We mostly ask for advice on entertainment and general issues
88.8 percent of research respondents typically seek advice from individuals of other generations, 57.9 percent turn to both the young and the elderly, because they believe that both age groups can provide them with useful advice. Young people seek advice from others in the highest percentage (94.4%), and newborns seek the lowest percentage (20%). It was also revealed that Z is dependent mostly on the oldest (40%), and X on the young (19.6%).
Looking at individual areas of life, baby boomers (40%), Generation Y (47.2%) and Generation Z (30%) are happy to seek advice on health and fitness from those younger than them, and Generation X on this topic of relaxation and renewal (47, 8%) ).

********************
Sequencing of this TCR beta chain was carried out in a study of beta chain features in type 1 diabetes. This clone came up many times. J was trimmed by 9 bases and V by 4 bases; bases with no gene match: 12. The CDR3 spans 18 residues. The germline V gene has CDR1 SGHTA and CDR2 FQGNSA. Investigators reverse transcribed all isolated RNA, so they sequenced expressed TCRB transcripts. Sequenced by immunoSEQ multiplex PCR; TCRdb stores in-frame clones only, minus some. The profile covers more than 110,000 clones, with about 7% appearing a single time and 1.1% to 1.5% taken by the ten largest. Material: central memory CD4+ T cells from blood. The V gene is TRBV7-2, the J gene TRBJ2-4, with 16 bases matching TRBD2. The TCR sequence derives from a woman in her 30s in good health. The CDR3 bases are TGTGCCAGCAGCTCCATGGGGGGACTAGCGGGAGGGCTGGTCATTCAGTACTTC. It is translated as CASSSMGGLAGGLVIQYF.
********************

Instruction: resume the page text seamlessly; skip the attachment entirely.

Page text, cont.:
But we rely on the advice of the older generation in many areas of life. The majority of respondents usually ask their elders for guidance regarding financial matters, material possessions (55.1%), and family and relationships (54.2%). Baby boomers also discuss issues related to friends and acquaintances with older adults (46.7%). Generation Y also does this with regard to job, work, self-identity, personal development, and learning (55.6%-55.6%), while Generation Z is concerned with the environment, housing and living spaces, as well as general and social life. They also turn to older adults who have questions about responsibility (80%-80%).